There are many challenges we are all facing with the current Corona virus pandemic and we, at Survivor Journeys™, are monitoring this very closely as it pertains to our support services and activities. Our main goal is safety and education for the people we support and hope to support. This includes cancer survivors, caregivers, and their families.
Decreasing fear and uncertainty comes from education. Please only read information that comes from the CDC (Center for Disease Control) as this is the most up to date, and based on the most real time scientific information.
Our support groups are small, usually with 5-7 people. We ask if you are ill with a fever, any respiratory symptoms or if you have been exposed to anyone with these symptoms, or exposed to anyone who has travelled to China, Italy, South Korea, Iran, or any other country outlined by the CDC in the last 2 weeks prior to the group meeting, that you do not come to that group. Please contact us if you feel that you need some individual support that month and we will do our best to accommodate you remotely. We may have to abruptly cancel support groups if the locations where these are held, close their doors. WE WILL DO OUR BEST TO INFORM YOU OF ANY CHANGES THROUGH CONSTANT CONTACT, FACEBOOK, AND OUR WEBSITE. (SEE BELOW) IF YOU HAVE QUESTIONS ABOUT A GROUP PLEASE CALL 413-276-6100 OR EMAIL US AT SURVIVORSHIPPROGRAM@GMAIL.COM
******THE AGAWAM SENIOR CENTER AND ENFIELD SENIOR CENTER HAVE ANNOUNCED CLOSURE OF THEIR FACILITIES UNTIL FURTHER NOTICE. WE WILL ALSO BE CANCELING ALL IN PERSON SUPPORT GROUPS UNTIL FURTHER NOTICE. PLEASE FOLLOW OUR ABOVE PLATFORMS FOR UPCOMING SUPPORT INFORMATION****** This might be the best time to enter into our mentoring program to be able to gain support remotely by phone, email, or FaceTime from someone who has been through what you are going through currently.
Our pet therapy program can be held in a small indoor or outdoor setting if that makes you feel comfortable.
At this time, Cancer Survivorship 101 is still scheduled for Saturday June 13, 2020 at the Baystate Medical Center Chestnut Conference Center. We will continue to monitor the local medical environment over the next 3 months and make the most prudent and healthy decisions about this event.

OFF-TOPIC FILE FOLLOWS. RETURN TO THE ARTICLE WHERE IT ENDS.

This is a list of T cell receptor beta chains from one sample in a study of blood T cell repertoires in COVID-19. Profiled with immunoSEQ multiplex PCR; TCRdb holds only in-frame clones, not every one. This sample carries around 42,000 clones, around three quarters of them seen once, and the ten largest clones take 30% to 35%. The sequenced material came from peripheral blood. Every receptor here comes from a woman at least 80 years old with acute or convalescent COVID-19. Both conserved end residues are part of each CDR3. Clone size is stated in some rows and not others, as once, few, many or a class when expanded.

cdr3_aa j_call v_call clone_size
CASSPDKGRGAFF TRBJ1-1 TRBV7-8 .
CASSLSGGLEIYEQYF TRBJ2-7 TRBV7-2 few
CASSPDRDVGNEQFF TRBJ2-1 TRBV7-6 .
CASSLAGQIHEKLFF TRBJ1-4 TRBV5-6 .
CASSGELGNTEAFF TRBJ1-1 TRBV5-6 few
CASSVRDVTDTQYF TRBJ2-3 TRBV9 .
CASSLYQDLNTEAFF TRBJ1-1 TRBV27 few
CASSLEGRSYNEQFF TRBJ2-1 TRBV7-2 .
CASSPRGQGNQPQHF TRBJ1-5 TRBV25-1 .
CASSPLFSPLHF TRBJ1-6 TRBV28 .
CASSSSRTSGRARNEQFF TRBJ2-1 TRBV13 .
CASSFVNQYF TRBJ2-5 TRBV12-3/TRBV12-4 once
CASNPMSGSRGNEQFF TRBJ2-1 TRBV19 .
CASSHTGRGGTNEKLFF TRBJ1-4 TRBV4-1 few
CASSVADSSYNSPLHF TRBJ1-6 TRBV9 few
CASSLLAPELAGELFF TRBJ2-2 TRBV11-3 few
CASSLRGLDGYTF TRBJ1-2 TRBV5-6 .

I want to share personally my experience as an immunocompromised patient and how I have lived and currently live my life in our current world. After my stem cell transplant in October 2010, my immune system was negligible. If someone came into my home they wore a mask and gloves and so did I. Today, with lack of supplies of masks and gloves, I believe these types of close quartered interactions should be postponed until further notice if you are immunocompromised (Chronic lung disease, chronic kidney disease, people taking chemotherapy and radiation treatment, people with rheumatological and gastrointestinal diseases taking immunosuppressant medications, diabetes, and people taking chronic steroids, among others). If you have questions, please speak to your oncologist, primary care physician, or other treating physician to clarify your particular circumstances.
No handshaking. Elbow bumps should suffice and bring smiles to all who do this. No kissing or close hugging. Social distancing by at least 6 feet makes sense indoors and outdoors. Do not accept fresh flowers. Wash fruits and vegetables in warm water for at least 30 seconds.
Washing hands with soap and water for at least 25 seconds after touching common surfaces or using hand sanitizer solution is paramount. Try to use Chlorox wipes on common home surfaces (refrigerator handles, faucets, door knobs, pull drawer knobs, toilet handles, etc) at least twice a day.
Report any fevers or new respiratory symptoms to your treating physicians immediately. Hydrate with at least 1.5 liters of water daily unless otherwise directed. Maintain good nutrition. Get adequate rest. Have at least a month of your medications on hand. Arrange for necessary transportation at least a week in advance.
Don’t forget to communicate with friends and loved ones by phone, email and waving. Don’t let the human element suffer during this time. Small meetings with others who are well can occur as long as we all are looking out for each other and take precautions as outlined above. If you are unsure, then postpone until you feel more comfortable with your health status and the person you will be with. Keep necessary medical visits and if unsure about this, call your physician office to be sure.
Best regards and be well,
Jay Burton, DO
President and Founder,